Monday, December 21, 2009

Climate Change

When I read about the Copenhagen talks on climate change I am not only reminded of the trouble we are in but of my favorite topic, codependence. Take Prime Minster Harper’s most recent comment on reducing carbon emissions: “If the Americans don’t act, it will severely limit our ability to act. But if the Americans do act, it is essential that we act in concert with them.” Okay, omitting the fact that we are economically tied with our southern neighbour and its important to forge agreements, when did we forgo our independence? When did we start basing our actions on the policy of another? Well, probably too long ago but my point is that with climate change a codependent policy like that is only a hindrance.

Codependency is about searching for self value, love and acceptance in another rather than from within. It is using others as a guiding force rather than trusting our internal leadership. It is also as entrenched in our institutions as it is in human behaviour. As within; so without: if we allow our codependent parts to lead us, we will no doubt allow our codependent institutions to act accordingly. Canada and other countries are too focused in looking for others to make things better when the ability to act can only come from within.

The good news is that a multitude of cities, the internal parts of countries, are doing just that. As reported by the Globe and Mail (Dec 5) cities as diverse as Mumbai and Edmonton are improving their track record on environmental issues. Mumbai is overhauling its lighting system and Edmonton is “on track to divert 90% of residential waste from landfills by 2011”. Mexico City restricts driving within city limits while promoting public transit and Seattle, whose “electricity production leaves virtually no carbon footprint” has committed itself to the original Kyoto agreement leading more than 1000 US cities with the same pledge.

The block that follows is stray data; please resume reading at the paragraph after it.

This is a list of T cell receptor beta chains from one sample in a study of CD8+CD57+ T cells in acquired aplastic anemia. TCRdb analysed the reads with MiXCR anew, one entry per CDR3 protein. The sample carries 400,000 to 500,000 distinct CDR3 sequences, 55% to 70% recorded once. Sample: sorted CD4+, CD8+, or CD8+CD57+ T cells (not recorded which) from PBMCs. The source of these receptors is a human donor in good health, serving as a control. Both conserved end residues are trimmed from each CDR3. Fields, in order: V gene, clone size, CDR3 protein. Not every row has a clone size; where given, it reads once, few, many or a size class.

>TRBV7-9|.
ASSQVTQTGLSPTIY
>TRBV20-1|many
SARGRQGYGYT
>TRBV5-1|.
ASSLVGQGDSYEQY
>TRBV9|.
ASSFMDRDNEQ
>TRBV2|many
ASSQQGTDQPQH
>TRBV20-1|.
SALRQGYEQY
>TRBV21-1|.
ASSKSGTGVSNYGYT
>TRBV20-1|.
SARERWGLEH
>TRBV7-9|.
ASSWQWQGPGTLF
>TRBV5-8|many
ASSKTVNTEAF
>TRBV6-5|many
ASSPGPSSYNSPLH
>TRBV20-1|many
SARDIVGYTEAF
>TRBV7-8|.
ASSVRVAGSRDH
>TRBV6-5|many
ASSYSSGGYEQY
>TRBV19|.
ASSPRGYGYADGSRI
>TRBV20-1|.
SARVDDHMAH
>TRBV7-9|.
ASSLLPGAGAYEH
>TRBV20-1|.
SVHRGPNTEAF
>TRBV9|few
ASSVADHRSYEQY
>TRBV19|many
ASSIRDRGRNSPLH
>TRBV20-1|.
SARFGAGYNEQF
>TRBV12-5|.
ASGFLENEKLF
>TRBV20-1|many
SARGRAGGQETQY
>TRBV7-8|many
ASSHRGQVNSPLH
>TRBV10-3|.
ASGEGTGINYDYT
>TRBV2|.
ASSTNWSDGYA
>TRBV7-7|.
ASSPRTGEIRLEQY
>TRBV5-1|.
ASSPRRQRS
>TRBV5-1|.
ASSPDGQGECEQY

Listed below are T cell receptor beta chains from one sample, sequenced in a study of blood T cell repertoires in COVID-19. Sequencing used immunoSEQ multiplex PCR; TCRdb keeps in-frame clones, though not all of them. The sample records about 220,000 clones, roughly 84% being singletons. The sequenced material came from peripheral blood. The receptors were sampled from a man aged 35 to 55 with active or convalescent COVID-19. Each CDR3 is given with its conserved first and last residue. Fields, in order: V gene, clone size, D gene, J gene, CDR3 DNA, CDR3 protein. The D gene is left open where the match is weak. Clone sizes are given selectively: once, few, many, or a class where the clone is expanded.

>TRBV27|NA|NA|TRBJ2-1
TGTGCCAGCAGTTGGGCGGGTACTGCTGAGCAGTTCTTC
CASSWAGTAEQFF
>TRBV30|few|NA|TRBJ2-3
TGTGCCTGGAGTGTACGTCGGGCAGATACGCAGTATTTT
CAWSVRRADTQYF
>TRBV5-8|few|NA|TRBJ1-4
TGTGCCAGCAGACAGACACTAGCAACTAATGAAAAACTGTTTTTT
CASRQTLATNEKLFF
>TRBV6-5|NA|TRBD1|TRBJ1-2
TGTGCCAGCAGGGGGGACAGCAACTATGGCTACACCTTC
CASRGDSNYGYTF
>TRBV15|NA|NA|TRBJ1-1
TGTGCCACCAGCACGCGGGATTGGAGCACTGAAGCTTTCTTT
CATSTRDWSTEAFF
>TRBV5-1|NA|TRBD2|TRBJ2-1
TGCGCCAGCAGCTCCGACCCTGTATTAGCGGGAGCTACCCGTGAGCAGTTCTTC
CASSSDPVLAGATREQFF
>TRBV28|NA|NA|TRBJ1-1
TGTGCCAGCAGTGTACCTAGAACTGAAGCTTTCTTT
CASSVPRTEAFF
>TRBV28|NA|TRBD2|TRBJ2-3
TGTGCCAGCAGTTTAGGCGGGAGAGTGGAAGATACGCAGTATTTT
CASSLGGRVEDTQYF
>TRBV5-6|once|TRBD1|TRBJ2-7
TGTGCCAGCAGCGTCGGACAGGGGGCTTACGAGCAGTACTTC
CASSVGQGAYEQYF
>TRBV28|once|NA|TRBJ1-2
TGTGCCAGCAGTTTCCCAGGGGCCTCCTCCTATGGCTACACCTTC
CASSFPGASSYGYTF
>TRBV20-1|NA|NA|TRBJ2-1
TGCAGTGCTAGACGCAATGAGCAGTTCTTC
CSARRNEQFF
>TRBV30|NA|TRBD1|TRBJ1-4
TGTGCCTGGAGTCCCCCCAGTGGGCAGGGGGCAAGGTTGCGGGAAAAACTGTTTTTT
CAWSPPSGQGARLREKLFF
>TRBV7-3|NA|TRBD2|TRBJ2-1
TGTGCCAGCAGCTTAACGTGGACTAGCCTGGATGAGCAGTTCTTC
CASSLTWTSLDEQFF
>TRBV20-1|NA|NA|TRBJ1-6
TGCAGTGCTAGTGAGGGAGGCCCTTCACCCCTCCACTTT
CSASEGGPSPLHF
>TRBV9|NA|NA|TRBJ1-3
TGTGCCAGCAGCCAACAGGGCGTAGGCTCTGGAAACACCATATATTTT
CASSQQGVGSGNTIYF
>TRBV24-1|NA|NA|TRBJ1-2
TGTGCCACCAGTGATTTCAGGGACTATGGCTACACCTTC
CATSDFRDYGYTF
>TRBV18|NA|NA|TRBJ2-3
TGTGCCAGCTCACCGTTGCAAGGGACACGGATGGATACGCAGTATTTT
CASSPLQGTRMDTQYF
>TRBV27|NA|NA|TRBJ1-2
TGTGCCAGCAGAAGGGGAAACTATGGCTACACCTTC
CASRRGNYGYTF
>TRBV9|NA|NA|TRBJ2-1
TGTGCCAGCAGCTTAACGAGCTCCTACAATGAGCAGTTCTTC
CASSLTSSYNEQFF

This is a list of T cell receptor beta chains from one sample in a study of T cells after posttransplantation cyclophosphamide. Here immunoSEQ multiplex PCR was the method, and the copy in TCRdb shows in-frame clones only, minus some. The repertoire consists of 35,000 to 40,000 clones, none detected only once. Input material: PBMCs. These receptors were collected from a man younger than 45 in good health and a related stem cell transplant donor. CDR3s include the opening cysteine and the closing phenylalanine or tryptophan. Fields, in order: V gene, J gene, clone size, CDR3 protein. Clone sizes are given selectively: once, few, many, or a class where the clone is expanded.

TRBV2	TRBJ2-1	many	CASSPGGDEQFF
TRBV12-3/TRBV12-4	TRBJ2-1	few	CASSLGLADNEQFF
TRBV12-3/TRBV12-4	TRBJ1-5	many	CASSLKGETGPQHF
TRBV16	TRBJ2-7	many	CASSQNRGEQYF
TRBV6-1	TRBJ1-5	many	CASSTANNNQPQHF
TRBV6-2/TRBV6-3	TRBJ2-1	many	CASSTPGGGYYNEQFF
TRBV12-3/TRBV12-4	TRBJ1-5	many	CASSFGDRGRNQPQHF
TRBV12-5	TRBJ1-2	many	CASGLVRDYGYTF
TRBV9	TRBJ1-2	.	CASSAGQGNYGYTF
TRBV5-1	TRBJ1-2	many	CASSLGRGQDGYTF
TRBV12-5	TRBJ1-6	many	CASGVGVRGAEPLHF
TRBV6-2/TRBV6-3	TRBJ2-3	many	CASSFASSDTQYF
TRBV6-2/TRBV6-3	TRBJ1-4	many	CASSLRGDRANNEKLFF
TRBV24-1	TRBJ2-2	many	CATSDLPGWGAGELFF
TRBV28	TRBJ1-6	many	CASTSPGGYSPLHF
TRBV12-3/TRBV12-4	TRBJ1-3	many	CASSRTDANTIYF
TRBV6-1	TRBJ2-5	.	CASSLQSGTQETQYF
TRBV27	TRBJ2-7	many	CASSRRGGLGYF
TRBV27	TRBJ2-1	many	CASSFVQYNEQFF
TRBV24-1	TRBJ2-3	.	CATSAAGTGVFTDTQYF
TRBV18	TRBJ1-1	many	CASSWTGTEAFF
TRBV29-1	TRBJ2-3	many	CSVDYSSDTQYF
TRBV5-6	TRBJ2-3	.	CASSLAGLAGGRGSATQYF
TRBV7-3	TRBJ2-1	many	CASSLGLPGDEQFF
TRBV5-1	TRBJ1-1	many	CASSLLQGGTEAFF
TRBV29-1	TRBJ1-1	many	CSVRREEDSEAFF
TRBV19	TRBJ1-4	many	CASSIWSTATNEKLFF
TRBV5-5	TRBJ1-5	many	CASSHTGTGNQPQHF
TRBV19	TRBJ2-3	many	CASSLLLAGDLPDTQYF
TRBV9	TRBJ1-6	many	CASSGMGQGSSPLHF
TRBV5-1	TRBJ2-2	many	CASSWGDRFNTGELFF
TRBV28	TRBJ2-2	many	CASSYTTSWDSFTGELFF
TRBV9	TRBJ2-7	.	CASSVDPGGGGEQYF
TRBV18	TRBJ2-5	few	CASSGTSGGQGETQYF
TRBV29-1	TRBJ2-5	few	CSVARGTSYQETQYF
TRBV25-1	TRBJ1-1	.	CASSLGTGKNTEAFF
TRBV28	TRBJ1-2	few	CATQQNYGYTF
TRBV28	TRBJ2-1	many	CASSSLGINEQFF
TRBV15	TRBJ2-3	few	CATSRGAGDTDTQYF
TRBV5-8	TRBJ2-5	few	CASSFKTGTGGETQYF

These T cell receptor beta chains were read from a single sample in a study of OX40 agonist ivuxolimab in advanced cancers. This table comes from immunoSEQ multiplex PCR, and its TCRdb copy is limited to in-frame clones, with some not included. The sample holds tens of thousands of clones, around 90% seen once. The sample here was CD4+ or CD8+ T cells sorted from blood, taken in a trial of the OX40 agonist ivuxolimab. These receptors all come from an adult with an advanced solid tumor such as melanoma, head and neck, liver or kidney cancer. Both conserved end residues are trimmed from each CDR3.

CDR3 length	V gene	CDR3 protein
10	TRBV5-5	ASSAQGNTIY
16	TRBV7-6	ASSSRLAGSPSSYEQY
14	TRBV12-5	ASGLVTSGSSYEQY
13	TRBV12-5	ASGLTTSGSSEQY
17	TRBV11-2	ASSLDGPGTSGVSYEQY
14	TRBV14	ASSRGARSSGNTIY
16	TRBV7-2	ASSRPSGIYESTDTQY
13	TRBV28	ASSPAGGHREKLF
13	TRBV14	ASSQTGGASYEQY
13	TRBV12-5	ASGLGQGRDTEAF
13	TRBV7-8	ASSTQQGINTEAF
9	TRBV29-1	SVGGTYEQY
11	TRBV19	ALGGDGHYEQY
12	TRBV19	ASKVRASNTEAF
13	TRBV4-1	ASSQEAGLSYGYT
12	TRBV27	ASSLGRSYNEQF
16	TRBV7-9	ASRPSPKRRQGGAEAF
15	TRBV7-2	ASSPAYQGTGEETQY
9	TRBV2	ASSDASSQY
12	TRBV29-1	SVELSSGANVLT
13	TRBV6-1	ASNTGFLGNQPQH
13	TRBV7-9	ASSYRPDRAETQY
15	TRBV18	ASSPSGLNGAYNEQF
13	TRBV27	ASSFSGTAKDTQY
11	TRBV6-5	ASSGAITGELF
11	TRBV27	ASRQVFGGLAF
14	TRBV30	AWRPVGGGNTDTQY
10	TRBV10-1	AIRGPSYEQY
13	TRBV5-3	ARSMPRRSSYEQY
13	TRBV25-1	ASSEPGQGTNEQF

So let us follow our municipalities’ lead and be the leader for our own codependent parts. Let us teach these parts that most of the answers lie within and that if we could only acknowledge how resourceful and creative we are, we would be in a much healthier place. Let us reduce our own energy consumption at home, drive less and take transit more; turn off lights and use a clothes line; take our cloth bags to shop and wrap presents in used wrapping or newspaper and, above all, reduce first; recycle second. Moreover, let us listen to the words of the late and great anthropologist, Margaret Mead: “Never doubt that a small group of thoughtful, committed citizens can change the world. Indeed, it is the only thing that ever has.”

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